TMS (The Minerals, Metals, & Materials Society) 2013 Annual Meeting & Exhibition, to be held March 3–7 at the Henry B. Gonzalez Convention Center in San Antonio. At the international forum, more than 4,000 materials scientists and engineers working in all levels of industry, government, and academia from more than 68 countries will gather to “share research, network, and grow professionally,” said Louise Wallach, TMS’s senior manager for events, programming, and sales.
As with other conferences that have seen growth in the past few years, space is an issue for TMS’s 2013 Annual Meeting. “Having signed multiyear contracts,” Wallach said, “it has been challenging to fit the current conference into the space that we reserved. TMS technical programming has grown significantly in the last five years. Although this growth has been a positive movement for TMS, it has created a space-intensive meeting.”
However, space may not be an issue if significant numbers of attendees are unable to show because of recent changes in federal legislation. “We are seeing and experiencing the impact of recent federal legislation imposing budget and travel cuts for government employees,” Wallach said. “National labs and government researchers, scientists, and engineers represent a key group of members and participants in TMS events.”
In May 2012, TMS joined more than 2,000 other associations — including PCMA — in signing an open letter sent by ASAE to Congress that expressed concern over the effects such legislation would have on government scientists’ ability to interact with peers from private industry and universities. “Permitting federal employees to participate in scientific meetings allows them to interact with their counterparts and colleagues from other federal agencies, universities, and industries,” Wallach said, “to help facilitate technology transfer and achievements that are central to their jobs.”
“We draw participants from all over the world,” Wallach said. And with 3,800 technical presentations and 330 technical sessions happening over the course of four days, making that one crucial professional connection can be like finding a diamond in the rough. “We want to provide more opportunities for our attendees to network,” Wallach said. “Even though this will increase expenses, we feel that creating these opportunities and resulting value is essential. Many attendees only see some of their colleagues at the Annual Meeting.”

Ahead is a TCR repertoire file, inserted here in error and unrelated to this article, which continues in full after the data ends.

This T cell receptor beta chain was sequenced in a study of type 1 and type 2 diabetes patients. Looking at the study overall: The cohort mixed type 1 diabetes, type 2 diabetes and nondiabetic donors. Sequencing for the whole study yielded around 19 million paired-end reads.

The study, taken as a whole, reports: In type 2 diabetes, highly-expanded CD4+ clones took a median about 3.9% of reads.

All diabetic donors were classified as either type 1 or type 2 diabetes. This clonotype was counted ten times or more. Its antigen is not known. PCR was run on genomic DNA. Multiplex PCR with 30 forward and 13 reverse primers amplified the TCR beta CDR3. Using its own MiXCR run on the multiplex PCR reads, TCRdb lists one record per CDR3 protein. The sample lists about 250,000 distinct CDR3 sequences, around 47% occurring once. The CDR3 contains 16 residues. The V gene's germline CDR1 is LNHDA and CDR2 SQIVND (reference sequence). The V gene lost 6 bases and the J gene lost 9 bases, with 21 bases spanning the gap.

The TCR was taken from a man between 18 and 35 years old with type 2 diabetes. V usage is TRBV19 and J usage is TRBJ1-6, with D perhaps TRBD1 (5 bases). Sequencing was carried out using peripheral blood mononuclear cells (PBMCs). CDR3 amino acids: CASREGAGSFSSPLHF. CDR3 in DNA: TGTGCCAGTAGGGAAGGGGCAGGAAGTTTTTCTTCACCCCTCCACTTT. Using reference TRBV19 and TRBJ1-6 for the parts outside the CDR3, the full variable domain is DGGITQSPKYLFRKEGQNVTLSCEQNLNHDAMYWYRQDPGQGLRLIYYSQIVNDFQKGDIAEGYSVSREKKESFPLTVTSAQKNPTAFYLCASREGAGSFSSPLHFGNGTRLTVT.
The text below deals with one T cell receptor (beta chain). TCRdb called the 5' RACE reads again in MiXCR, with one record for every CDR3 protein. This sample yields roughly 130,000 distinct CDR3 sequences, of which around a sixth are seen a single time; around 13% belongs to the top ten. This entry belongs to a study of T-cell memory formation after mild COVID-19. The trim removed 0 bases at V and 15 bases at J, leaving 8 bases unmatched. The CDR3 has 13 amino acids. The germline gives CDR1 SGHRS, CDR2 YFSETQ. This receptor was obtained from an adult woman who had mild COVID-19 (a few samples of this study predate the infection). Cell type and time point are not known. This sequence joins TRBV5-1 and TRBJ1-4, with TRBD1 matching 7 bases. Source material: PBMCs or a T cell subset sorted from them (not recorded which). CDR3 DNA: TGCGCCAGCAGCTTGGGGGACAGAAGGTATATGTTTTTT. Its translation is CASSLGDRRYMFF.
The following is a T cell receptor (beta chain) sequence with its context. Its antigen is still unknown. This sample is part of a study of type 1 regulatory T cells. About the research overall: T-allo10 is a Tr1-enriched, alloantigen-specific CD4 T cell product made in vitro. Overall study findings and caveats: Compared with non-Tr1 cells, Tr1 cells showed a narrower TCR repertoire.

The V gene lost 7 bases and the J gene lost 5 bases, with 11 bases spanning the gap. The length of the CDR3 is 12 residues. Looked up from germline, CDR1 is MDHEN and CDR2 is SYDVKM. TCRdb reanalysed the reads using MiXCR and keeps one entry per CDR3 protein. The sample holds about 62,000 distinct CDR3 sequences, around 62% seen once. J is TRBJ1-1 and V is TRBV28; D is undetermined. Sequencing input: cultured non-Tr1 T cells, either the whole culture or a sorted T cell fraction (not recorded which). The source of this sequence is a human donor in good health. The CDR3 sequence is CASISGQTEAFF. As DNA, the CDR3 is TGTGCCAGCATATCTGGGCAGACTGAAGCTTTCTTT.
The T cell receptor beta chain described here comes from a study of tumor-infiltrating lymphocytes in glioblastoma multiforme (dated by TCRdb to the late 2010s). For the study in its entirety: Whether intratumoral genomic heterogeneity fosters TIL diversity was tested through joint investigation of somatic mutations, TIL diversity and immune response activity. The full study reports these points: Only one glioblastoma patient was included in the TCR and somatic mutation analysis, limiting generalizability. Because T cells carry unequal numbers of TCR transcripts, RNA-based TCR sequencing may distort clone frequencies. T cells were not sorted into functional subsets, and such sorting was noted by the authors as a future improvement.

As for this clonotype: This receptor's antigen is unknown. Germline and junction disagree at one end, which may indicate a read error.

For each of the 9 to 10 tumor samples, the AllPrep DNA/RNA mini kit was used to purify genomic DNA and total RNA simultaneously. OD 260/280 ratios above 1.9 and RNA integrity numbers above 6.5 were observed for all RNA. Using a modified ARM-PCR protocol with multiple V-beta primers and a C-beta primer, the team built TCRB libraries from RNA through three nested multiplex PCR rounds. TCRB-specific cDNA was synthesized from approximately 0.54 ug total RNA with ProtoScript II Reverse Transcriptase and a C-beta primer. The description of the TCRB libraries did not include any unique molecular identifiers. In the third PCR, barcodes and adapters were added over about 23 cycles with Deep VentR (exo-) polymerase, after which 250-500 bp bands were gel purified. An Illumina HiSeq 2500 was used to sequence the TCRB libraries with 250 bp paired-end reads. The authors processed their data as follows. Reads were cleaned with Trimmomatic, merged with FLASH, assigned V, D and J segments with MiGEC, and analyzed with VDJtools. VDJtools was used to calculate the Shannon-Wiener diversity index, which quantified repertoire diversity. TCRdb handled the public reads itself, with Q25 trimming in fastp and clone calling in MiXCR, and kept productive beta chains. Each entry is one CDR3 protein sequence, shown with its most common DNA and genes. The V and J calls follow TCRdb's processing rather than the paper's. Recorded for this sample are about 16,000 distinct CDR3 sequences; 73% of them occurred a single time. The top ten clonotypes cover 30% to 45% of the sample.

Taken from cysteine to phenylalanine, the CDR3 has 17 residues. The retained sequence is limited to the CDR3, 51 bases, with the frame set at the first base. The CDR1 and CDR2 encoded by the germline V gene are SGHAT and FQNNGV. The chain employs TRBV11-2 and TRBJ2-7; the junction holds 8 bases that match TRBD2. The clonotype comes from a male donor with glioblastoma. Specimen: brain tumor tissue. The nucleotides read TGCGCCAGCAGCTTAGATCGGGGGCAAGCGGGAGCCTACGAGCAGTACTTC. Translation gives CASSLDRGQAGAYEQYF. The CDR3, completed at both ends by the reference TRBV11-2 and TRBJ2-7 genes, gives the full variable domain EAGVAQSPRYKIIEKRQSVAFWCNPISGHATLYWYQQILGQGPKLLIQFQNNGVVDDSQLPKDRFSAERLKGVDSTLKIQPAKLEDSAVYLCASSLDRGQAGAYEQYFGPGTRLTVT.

Among TMS’s goals this year is to “increase collaboration and interaction across our key Annual Meeting areas, including educational programming, exhibiting, and other activities,” Wallach said. A Materials Innovation Learning Center (MILC), for example, will feature “hands-on demonstrations of materials software and data/information systems by our technical experts,” Wallach said, “as well as informal discussion areas to meet and interact with leaders and other experts in [materials innovation] research and engineering.”
TMS will also add to its technical content this year, offering several symposiums with “internationally recognized thought leaders in materials science,” Wallach said, including Jeffrey Wadsworth, president and CEO of the Battelle Memorial Institute, a nonprofit science and technology research organization, who will discuss “Global R&D Trends — Implications for Material Sciences.” “With 50 percent of the total attendance being outside of the U.S.,” Wallach said, “we consider this when planning all events, as we strive to create a conference experience that resonates with global audiences.”
More information on TMS’ Annual Meeting & Exhibition.
Convene’s Pre Con/ Post Con series asks meeting planners about their challenges and how they intend to address them (Pre Con), and then circles back around after the meeting has occurred (Post Con) to see how well they worked out.